While surgical advances have improved outcomes of patients with chronic rhinosinusitis, surgical treatment does not always cure the condition, and many patients may opt for medical management. Currently, no guidelines, consensus, or recognized standards guide medical management of chronic rhinosinusitis, and some patients fail to respond to conventional management. In one mini-seminar, a panel of experts discussed the use of systemic and topical antibiotics, systemic and topical antifungals, systemic and topical immunomodulators, and systemic pharmacotherapy and immunotherapy for the treatment of chronic rhinosinusitis.
"Topical therapy with antibiotics and antifungals to treat sinus disease represents a great advance in the treatment of sinus sufferers. Topical antibiotic and antifungal therapy saves the patient the risks of internal therapy, and the latest studies support the efficacy of such therapy, which is now being more accepted worldwide. Sublingual therapy for allergies is now mainstream in Europe and around the world as a replacement for allergy shots, although this is still only practiced by [a] few physicians in the United States," Josephson said.
In another mini-seminar, otolaryngologists discussed advances in cochlear implant technology for the treatment of sensorineural hearing loss. The seminar provided an overview for the practicing otolaryngologist of currently approved U.S. Food and Drug Administration devices and touched on implantable hearing devices in development, discussing cochlear implants, implantable bone conductors, and devices for sensorineural hearing loss. In addition, the seminar reviewed electrical acoustical stimulation and provided a comparison of two bone conduction implant systems.
In one study evaluating the prevalence of hearing preservation following cochlear implantation (CI), Matthew Carlson, M.D., and colleagues found that acoustic hearing preservation following conventional long electrode CI is unpredictable but should be maintained as a realistic goal. The researchers retrospectively reviewed data on 292 implant patients who underwent CI with a newer generation implant model (Nucleus N24 Contour series or later, Advanced Bionics HR90K, and Med El Sonata) between 2004 and 2009.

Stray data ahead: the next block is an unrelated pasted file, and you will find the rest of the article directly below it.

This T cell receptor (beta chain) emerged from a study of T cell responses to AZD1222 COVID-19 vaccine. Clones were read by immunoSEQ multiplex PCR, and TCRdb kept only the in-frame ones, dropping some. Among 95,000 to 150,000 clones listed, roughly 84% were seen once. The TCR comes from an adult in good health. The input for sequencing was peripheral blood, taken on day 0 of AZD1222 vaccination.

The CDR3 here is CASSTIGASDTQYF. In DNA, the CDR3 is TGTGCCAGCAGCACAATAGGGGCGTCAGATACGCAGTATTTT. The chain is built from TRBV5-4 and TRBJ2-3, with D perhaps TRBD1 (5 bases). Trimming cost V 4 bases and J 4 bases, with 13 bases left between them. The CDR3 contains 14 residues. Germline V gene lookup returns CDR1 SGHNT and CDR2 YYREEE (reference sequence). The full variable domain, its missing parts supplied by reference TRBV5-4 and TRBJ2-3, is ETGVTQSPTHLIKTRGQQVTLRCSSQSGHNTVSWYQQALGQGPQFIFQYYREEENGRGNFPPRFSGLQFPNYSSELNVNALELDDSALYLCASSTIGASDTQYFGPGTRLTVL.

The data revealed that hearing preservation occurred in 61 percent of patients, and 39 percent experienced no measurable hearing after CI. The researchers also found that post-implant monosyllabic word recognition was significantly associated with degree of hearing preservation.
"Preserved acoustic hearing potentially allows for combined electroacoustic stimulation in a select group of patients. Perhaps more germane to the conventional length CI recipient, minimally-traumatic electrode insertion may preserve delicate intracochlear neural structures allowing for improved speech perception in the electric-only condition," the authors write.
Several presentations focused on growing concerns involving insurance coverage and reimbursement associated with otolaryngology management and surgery, especially in the face of health care reform. While significant research is helping physicians provide more quality care to patients, many practicing otolaryngologists are concerned with the lack of insurance coverage and reimbursement.